Safety analysis for stochastic systems arising in air traffic management application
This thesis studies the stochastic safety analysis and resolution for the Air Traffic Management (ATM) systems. Based on a simplified stochastic differential equation model of aircraft dynamics, three approaches to estimating the aircraft safety are introduced: a Multi- level Markov Chain (MMC) approximation method for probabilistic prediction of the aircraft conflict, an Adaptive Multi-level Markov Chain (AMMC) approximation method, and an Air Traffic Density Estimation (ATDE) approach, which is a simulation-based method for predicting congestions in the airspace within a period of time. The MMC and AMMC approximation approaches achieve a better compromise between accuracy and computational time compared with the one-level Markov chain approximation. Since, both MMC and AMMC can only handle few number of aircraft and for multi-aircraft encounters, the computation time would become prohibitive. Therefore, the ATDE is developed to evaluate traffic density for encounters involving many aircraft also it is considered as a high-level view of traffic map. Thus, it estimates the traffic of a certain region of the airspace regardless of the number of aircrafts travel in that region. The generated air traffic density indicates the congestion zone to be avoided or less congestion zone to be alert. Using the estimated aircraft safety, we then formulate an optimal trajectory planning problem and develop an efficient solution algorithm for resolving the conflicts. Numerical examples arising in ATM systems are presented to evaluate and compare the two conflict detection approaches along with the developed conflict resolution algorithm.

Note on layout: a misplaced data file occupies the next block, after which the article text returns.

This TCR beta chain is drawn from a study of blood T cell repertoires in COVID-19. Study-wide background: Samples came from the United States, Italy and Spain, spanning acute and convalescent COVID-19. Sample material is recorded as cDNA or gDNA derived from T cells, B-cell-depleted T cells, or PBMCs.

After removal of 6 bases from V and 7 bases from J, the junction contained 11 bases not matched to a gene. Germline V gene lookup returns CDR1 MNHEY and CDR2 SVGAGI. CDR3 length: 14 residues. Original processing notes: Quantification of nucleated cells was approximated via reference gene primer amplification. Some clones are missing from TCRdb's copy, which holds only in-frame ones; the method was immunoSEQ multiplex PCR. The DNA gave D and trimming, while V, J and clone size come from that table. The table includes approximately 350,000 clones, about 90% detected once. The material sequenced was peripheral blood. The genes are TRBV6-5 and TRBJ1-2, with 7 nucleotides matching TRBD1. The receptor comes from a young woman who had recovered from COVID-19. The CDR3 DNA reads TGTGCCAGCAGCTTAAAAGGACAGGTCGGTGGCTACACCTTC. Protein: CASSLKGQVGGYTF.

Hu, Purdue University.
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